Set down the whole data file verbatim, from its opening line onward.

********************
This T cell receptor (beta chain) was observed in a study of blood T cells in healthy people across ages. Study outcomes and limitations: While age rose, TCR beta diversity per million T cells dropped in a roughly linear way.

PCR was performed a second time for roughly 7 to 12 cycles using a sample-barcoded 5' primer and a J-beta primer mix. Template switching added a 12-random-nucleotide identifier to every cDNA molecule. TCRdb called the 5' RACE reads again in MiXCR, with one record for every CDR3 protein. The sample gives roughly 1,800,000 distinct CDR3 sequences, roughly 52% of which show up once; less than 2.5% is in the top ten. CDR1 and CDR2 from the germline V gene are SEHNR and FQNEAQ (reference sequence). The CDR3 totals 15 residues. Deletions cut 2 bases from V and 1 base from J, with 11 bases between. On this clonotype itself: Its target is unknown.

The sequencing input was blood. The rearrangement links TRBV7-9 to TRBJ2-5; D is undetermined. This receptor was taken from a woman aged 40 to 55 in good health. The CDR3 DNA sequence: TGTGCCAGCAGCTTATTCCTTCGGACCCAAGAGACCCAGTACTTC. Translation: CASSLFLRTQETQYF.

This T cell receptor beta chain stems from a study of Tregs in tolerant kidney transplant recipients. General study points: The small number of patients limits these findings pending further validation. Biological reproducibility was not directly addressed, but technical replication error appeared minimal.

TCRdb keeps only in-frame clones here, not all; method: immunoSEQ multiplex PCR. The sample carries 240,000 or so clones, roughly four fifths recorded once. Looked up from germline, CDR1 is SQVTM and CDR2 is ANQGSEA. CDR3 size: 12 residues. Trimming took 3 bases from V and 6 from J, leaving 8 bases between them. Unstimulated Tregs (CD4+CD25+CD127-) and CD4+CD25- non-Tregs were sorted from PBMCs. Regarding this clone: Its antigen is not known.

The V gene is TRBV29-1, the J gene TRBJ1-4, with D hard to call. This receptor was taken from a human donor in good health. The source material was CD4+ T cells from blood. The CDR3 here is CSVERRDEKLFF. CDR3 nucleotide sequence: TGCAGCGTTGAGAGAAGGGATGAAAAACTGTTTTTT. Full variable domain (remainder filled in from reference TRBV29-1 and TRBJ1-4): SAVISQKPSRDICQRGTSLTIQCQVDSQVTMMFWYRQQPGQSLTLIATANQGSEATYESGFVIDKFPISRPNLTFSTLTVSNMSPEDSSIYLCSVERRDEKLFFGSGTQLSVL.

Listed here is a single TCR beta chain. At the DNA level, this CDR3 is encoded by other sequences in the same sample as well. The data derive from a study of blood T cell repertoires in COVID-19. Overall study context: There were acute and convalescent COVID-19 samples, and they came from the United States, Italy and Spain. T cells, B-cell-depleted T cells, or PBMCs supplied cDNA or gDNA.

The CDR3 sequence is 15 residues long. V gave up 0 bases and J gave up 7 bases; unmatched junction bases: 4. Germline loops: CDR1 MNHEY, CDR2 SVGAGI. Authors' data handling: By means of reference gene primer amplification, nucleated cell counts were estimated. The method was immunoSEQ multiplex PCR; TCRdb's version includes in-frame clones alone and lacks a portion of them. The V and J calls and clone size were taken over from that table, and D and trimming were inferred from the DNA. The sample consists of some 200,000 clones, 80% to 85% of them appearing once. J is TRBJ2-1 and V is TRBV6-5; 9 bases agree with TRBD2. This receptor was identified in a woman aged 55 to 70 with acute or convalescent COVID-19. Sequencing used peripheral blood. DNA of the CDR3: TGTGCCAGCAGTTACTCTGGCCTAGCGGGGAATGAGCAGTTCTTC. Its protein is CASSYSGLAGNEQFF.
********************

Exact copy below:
This T cell receptor (beta chain) was observed in a study of blood T cells in healthy people across ages. Study outcomes and limitations: While age rose, TCR beta diversity per million T cells dropped in a roughly linear way.

PCR was performed a second time for roughly 7 to 12 cycles using a sample-barcoded 5' primer and a J-beta primer mix. Template switching added a 12-random-nucleotide identifier to every cDNA molecule. TCRdb called the 5' RACE reads again in MiXCR, with one record for every CDR3 protein. The sample gives roughly 1,800,000 distinct CDR3 sequences, roughly 52% of which show up once; less than 2.5% is in the top ten. CDR1 and CDR2 from the germline V gene are SEHNR and FQNEAQ (reference sequence). The CDR3 totals 15 residues. Deletions cut 2 bases from V and 1 base from J, with 11 bases between. On this clonotype itself: Its target is unknown.

The sequencing input was blood. The rearrangement links TRBV7-9 to TRBJ2-5; D is undetermined. This receptor was taken from a woman aged 40 to 55 in good health. The CDR3 DNA sequence: TGTGCCAGCAGCTTATTCCTTCGGACCCAAGAGACCCAGTACTTC. Translation: CASSLFLRTQETQYF.

This T cell receptor beta chain stems from a study of Tregs in tolerant kidney transplant recipients. General study points: The small number of patients limits these findings pending further validation. Biological reproducibility was not directly addressed, but technical replication error appeared minimal.

TCRdb keeps only in-frame clones here, not all; method: immunoSEQ multiplex PCR. The sample carries 240,000 or so clones, roughly four fifths recorded once. Looked up from germline, CDR1 is SQVTM and CDR2 is ANQGSEA. CDR3 size: 12 residues. Trimming took 3 bases from V and 6 from J, leaving 8 bases between them. Unstimulated Tregs (CD4+CD25+CD127-) and CD4+CD25- non-Tregs were sorted from PBMCs. Regarding this clone: Its antigen is not known.

The V gene is TRBV29-1, the J gene TRBJ1-4, with D hard to call. This receptor was taken from a human donor in good health. The source material was CD4+ T cells from blood. The CDR3 here is CSVERRDEKLFF. CDR3 nucleotide sequence: TGCAGCGTTGAGAGAAGGGATGAAAAACTGTTTTTT. Full variable domain (remainder filled in from reference TRBV29-1 and TRBJ1-4): SAVISQKPSRDICQRGTSLTIQCQVDSQVTMMFWYRQQPGQSLTLIATANQGSEATYESGFVIDKFPISRPNLTFSTLTVSNMSPEDSSIYLCSVERRDEKLFFGSGTQLSVL.

Listed here is a single TCR beta chain. At the DNA level, this CDR3 is encoded by other sequences in the same sample as well. The data derive from a study of blood T cell repertoires in COVID-19. Overall study context: There were acute and convalescent COVID-19 samples, and they came from the United States, Italy and Spain. T cells, B-cell-depleted T cells, or PBMCs supplied cDNA or gDNA.

The CDR3 sequence is 15 residues long. V gave up 0 bases and J gave up 7 bases; unmatched junction bases: 4. Germline loops: CDR1 MNHEY, CDR2 SVGAGI. Authors' data handling: By means of reference gene primer amplification, nucleated cell counts were estimated. The method was immunoSEQ multiplex PCR; TCRdb's version includes in-frame clones alone and lacks a portion of them. The V and J calls and clone size were taken over from that table, and D and trimming were inferred from the DNA. The sample consists of some 200,000 clones, 80% to 85% of them appearing once. J is TRBJ2-1 and V is TRBV6-5; 9 bases agree with TRBD2. This receptor was identified in a woman aged 55 to 70 with acute or convalescent COVID-19. Sequencing used peripheral blood. DNA of the CDR3: TGTGCCAGCAGTTACTCTGGCCTAGCGGGGAATGAGCAGTTCTTC. Its protein is CASSYSGLAGNEQFF.